When Julie Kuklinski came to South Mississippi from Wisconsin 10 years ago, she was prepared to help rebuild houses damaged or destroyed by the wrath of Hurricane Katrina.
What she did not expect was to fall in love with what she described as “the glue” that bonded East Biloxi — the women of the flooded and ravaged neighborhoods of the Point.
“I remember sitting on the stoop of a FEMA trailer with a woman and just talking and listening,” Kuklinski said. “I remember (thinking) in that moment, this person completely trusts me. We trusted each other.
“Having such different backgrounds, that moment made me fall in love with the place.”
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Kuklinski left her home state in 2006 as an AmeriCorps member. Her assignment was overseeing the demolition of houses in Biloxi.
As she began managing demolition crews, she noticed women were getting their hands dirty — by cleaning up after men.
Kuklinski learned women were afraid to use power tools or operate equipment.
“They were intimidated,” she said. “So I started helping women get acclimated to the tools.”
Then she started operating all-female demolition crews.
“I was working crazy hours on usually a woman’s house with a group of women,” Kuklinski said. “We would just jam out and work until we couldn’t work any longer. We would really connect with the homeowner to find out what they wanted and needed us to do. It was pretty gnarly.”
Kuklinski, who was working in an emergency room and making art before she came to Mississippi, said she was inspired by the matriarchs of East Biloxi. She remembers some women in particular who would manage to make meals for the whole neighborhood even though they’d lost everything in the storm.
“They were always taking care of others even though they had nothing,” she said. “That’s the kind of thing that blew me away.”
Coming back to Biloxi
Kuklinski took a job in Chicago as a carpenter. She was building landscaping tools for rooftops for high-end clients. Some of her planter boxes sold for $1,200 per box.
“It was crazy,” she said. “I was working for a bunch of rich white people, and I did not feel remotely connected to what I was doing. There was no meaning to what I was doing, and that was really important to me.”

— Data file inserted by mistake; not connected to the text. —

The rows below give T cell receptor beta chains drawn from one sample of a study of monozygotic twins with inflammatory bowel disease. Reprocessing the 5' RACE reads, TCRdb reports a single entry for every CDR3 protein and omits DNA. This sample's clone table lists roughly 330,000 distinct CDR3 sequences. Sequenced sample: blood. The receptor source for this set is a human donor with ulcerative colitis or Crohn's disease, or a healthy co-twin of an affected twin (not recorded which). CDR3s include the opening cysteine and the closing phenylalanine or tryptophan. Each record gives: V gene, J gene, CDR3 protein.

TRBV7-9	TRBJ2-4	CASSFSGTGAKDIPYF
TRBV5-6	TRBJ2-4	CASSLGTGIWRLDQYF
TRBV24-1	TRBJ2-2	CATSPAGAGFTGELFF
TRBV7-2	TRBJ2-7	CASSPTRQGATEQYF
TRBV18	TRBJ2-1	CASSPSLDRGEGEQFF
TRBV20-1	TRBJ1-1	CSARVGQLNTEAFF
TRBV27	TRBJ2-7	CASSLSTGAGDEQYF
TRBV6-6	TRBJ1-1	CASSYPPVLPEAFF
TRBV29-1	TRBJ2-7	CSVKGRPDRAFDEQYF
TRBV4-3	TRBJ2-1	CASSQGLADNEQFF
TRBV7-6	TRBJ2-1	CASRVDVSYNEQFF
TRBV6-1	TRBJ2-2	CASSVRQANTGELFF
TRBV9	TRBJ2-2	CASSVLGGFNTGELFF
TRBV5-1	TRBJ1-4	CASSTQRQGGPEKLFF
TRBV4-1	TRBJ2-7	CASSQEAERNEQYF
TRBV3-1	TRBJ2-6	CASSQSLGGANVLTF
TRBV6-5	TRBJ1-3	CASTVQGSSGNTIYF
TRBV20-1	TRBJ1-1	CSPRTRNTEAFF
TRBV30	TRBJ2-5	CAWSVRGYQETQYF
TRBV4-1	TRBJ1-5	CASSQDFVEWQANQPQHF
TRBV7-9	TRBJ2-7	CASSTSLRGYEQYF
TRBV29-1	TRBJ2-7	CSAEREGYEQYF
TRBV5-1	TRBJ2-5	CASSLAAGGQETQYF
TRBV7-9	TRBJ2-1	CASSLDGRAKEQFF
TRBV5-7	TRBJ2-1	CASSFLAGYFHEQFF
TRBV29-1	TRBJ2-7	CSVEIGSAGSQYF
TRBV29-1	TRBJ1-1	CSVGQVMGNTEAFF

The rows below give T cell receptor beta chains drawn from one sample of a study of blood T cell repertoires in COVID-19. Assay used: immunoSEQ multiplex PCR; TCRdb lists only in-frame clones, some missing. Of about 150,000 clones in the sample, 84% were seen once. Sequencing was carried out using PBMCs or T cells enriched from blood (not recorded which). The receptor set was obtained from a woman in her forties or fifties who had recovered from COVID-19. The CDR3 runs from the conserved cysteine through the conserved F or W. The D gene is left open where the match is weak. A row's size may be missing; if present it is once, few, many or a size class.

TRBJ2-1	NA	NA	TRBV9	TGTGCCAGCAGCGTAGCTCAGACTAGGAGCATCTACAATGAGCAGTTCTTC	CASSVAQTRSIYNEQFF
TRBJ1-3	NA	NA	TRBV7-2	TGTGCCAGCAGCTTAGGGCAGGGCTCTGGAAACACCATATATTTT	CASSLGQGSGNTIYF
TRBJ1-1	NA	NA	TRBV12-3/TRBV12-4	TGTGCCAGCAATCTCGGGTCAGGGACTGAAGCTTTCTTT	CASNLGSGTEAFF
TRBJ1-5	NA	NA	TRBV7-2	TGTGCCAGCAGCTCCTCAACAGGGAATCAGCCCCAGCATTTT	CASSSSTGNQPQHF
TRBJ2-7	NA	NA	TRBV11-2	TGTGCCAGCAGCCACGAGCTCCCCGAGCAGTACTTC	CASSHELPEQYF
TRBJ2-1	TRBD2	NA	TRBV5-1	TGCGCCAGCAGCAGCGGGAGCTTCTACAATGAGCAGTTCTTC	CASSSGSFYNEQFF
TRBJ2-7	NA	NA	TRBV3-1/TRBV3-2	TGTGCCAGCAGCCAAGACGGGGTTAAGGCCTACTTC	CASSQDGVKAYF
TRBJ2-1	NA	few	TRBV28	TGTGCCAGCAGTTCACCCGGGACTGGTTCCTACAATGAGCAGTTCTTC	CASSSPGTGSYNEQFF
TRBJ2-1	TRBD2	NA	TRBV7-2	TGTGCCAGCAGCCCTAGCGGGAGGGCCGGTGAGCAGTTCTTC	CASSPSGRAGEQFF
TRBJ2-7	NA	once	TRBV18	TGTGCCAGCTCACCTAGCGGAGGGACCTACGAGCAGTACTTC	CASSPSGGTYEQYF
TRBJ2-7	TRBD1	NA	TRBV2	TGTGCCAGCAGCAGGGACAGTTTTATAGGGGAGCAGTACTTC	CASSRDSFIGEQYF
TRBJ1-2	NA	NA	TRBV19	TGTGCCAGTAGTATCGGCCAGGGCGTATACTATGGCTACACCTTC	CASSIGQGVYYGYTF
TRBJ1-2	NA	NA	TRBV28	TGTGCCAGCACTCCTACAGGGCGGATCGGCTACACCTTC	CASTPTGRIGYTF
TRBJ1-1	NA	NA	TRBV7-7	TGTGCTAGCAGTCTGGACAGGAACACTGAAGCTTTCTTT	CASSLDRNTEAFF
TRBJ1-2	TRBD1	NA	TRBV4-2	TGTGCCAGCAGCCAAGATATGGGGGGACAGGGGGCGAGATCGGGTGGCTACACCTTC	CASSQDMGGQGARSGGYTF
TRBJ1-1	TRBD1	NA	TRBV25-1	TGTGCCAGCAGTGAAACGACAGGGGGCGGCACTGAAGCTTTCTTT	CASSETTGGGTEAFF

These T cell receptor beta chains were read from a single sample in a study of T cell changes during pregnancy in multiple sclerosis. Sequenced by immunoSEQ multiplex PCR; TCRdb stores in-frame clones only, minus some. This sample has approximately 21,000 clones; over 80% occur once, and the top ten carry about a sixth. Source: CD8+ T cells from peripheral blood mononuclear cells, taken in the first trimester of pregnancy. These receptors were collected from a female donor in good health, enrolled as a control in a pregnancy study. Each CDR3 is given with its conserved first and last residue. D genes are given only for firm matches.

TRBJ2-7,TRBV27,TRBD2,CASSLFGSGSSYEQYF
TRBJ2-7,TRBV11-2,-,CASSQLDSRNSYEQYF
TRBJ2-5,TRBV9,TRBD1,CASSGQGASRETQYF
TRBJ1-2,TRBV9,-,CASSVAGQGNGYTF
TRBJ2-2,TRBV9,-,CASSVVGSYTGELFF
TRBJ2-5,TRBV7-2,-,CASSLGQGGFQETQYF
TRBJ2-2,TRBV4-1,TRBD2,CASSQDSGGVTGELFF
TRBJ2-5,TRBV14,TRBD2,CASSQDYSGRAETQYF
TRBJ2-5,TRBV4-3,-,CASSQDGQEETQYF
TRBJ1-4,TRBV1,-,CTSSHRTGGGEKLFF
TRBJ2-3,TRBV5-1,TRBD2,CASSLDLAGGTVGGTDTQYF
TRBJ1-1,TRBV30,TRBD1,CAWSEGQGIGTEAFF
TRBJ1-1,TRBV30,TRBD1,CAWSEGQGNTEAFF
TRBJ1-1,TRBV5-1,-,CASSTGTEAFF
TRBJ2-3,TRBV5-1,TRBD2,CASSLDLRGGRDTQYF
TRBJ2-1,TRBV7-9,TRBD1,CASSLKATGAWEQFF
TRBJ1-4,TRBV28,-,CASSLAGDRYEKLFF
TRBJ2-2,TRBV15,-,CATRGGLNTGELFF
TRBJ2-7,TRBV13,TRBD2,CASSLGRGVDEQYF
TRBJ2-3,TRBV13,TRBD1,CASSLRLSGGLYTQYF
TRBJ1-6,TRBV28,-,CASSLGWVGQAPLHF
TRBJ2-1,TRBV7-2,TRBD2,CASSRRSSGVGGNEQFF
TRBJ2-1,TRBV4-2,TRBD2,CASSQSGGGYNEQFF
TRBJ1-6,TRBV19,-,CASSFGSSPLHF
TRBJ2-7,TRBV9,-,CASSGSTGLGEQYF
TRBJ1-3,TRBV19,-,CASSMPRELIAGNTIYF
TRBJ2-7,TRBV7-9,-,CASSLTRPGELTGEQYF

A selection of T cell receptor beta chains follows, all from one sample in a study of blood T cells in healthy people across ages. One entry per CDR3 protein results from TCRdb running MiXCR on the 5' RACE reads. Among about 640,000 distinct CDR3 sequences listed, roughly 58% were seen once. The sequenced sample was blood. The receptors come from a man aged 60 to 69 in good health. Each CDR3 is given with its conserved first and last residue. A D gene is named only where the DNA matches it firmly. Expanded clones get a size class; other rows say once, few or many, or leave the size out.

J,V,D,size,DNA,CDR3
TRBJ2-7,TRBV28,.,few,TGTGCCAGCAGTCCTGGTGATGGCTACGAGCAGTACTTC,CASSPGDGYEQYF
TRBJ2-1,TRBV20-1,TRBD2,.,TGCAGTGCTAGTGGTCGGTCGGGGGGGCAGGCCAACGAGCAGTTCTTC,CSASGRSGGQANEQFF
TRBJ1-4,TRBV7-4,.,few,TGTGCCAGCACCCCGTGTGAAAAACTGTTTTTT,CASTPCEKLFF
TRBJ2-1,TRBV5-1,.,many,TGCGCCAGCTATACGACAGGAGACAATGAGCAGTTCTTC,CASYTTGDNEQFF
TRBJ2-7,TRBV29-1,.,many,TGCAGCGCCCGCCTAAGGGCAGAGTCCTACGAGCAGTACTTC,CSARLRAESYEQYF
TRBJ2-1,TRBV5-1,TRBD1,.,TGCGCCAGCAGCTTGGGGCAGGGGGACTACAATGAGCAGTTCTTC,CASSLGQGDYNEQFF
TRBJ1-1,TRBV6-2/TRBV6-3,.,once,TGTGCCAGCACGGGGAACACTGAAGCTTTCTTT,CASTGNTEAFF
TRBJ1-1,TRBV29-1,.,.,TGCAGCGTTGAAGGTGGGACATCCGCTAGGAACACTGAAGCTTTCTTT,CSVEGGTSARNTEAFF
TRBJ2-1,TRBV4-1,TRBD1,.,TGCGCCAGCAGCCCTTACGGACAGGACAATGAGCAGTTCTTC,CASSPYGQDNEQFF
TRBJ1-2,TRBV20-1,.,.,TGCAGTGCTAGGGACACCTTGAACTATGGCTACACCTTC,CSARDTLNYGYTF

She said she couldn’t stop thinking about the women she’d met in East Biloxi. And when a job posting appeared online for director of the Women In Construction program, she said she applied because it was meant to happen.
In 2008, she was offered the position and moved back “home,” she said.
How Women In Construction works
Women In Construction is a program implemented by Moore Community House, a nonprofit organization that has provided child care for Biloxi area women with low incomes since 1924. Women In Construction, Kuklinski said, trains women to land financially stable jobs.
“We really believe that women need to be economically secure to support families everywhere,” Kuklinski said. “To do that, women need job opportunities and they need child-care services, and that’s what our two programs do.”
The programs last eight to 12 weeks. Kuklinski came in as director during the second class. Since then, 27 classes of women have graduated.
“We look at what women need to go to work,” she said. “Everything we do is driven from women saying what they want and need. We built the program from just listening and saying, ‘Yes, we’ll do it.’”
Right now, Women In Construction works with area contractors and larger industries such as Ingalls Shipbuilding, to find graduates high-paying jobs. Kuklinski said on average, graduates find work making about $20 per hour.
“It’s pretty common for students to come into the program with two or three jobs,” she said. “In the end, they have one job working 40 hours a week rather than 80-plus.”
Why girl power is important
The program recently received a $3.5 million grant from the U.S. Department of Labor, and Kuklinski said that will fund advanced training in areas such as electrical work, truck driving, welding and heavy-equipment operation.
“This is going to give us a platform to be able to do this on a larger scale and to show the workforce system what we know about what women need,” she said.
Kuklinski works lots of hours and said she tries to get into the classrooms and work with students when she can, but she’s always available to listen and give hugs.
“I do this for every single woman (who) walked through the doors, and I just believe in them and want to be there to support them,” she said. “Even on a bigger level, I really believe this impacts families and people. I know how strong these women are. They know how strong we are. Now, we need to show everybody else.”